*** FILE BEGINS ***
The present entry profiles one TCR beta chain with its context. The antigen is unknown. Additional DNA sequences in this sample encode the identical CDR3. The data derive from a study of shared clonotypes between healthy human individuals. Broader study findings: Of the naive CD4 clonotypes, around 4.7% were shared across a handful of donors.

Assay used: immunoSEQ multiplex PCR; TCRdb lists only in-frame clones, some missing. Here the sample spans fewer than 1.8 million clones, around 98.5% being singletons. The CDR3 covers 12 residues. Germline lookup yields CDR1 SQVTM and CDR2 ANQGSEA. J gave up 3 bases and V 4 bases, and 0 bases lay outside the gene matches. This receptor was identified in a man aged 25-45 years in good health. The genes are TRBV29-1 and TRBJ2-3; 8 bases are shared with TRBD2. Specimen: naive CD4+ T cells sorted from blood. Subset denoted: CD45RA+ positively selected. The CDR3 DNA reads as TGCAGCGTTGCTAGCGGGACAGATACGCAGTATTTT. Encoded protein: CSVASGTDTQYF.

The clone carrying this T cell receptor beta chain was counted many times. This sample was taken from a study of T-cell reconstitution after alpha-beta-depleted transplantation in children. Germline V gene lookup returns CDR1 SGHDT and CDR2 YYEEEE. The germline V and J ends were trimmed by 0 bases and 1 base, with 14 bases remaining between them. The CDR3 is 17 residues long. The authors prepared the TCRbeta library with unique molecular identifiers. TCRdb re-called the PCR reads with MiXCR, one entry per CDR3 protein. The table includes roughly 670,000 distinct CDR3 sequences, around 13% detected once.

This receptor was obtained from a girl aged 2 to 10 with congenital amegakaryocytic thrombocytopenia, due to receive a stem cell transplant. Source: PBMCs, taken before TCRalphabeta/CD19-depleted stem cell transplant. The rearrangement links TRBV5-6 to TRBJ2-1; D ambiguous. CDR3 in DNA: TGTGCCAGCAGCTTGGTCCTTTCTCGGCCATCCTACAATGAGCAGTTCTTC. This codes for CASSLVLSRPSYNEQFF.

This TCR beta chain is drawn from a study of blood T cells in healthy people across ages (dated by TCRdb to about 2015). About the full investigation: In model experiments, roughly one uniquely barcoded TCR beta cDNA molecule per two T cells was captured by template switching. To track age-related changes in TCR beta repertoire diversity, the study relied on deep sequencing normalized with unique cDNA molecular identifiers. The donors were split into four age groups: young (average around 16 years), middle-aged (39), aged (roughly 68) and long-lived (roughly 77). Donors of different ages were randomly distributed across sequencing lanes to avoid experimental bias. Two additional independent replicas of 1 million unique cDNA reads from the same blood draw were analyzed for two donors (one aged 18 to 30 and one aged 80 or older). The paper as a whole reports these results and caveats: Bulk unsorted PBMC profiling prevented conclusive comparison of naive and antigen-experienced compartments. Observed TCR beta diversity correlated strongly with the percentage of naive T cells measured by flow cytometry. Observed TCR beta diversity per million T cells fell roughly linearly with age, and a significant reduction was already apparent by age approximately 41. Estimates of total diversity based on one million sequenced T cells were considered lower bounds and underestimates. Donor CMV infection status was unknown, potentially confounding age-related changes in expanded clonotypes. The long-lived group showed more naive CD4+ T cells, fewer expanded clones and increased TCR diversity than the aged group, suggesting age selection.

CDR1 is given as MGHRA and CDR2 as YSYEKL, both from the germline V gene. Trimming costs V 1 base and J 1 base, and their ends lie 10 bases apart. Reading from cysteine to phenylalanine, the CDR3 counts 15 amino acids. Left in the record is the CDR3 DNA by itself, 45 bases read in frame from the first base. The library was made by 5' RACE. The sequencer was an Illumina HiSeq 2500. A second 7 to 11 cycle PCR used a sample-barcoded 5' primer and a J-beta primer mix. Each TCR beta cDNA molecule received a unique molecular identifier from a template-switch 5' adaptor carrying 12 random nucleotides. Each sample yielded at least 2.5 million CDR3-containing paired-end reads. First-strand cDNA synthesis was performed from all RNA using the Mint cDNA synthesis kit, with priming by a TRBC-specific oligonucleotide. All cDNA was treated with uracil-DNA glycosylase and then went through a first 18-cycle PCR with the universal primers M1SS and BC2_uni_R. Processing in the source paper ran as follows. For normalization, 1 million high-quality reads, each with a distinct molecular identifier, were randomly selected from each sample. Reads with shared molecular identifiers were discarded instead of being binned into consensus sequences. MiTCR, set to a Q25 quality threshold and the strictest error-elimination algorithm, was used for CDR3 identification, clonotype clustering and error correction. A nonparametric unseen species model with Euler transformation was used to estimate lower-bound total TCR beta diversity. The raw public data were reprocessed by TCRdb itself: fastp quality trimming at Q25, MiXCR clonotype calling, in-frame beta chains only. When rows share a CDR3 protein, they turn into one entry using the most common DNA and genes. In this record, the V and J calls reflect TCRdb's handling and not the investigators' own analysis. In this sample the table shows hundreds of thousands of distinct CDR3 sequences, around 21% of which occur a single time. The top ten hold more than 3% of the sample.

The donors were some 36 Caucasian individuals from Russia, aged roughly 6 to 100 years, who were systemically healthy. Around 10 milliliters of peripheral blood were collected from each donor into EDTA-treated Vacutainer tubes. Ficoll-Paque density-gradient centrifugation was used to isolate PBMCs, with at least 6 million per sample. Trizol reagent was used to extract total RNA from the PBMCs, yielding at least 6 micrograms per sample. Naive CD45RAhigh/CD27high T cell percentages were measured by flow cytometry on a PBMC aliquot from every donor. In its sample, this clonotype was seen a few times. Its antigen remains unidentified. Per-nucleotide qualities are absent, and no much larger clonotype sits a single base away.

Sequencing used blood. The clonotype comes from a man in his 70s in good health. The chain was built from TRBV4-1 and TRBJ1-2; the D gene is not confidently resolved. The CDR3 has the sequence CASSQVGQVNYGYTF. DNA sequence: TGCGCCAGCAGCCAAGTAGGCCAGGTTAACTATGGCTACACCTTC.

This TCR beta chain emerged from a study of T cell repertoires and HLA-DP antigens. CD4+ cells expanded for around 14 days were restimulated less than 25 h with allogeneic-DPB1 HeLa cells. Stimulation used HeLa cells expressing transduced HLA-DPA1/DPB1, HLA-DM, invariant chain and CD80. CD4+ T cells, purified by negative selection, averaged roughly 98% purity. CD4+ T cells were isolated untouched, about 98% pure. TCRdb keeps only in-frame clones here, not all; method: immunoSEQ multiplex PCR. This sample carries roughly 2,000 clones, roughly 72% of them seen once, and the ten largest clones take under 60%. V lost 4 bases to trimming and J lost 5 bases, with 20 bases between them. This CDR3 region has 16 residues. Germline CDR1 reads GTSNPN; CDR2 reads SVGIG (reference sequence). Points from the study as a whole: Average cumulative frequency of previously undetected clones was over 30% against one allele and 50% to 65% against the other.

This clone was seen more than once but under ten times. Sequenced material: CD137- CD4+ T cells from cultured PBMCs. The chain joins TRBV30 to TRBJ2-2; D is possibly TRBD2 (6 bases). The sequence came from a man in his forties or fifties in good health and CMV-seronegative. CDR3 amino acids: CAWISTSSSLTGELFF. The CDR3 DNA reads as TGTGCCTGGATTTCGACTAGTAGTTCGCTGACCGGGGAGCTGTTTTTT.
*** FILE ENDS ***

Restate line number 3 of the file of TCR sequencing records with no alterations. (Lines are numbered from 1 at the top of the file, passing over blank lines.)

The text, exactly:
The clone carrying this T cell receptor beta chain was counted many times. This sample was taken from a study of T-cell reconstitution after alpha-beta-depleted transplantation in children. Germline V gene lookup returns CDR1 SGHDT and CDR2 YYEEEE. The germline V and J ends were trimmed by 0 bases and 1 base, with 14 bases remaining between them. The CDR3 is 17 residues long. The authors prepared the TCRbeta library with unique molecular identifiers. TCRdb re-called the PCR reads with MiXCR, one entry per CDR3 protein. The table includes roughly 670,000 distinct CDR3 sequences, around 13% detected once.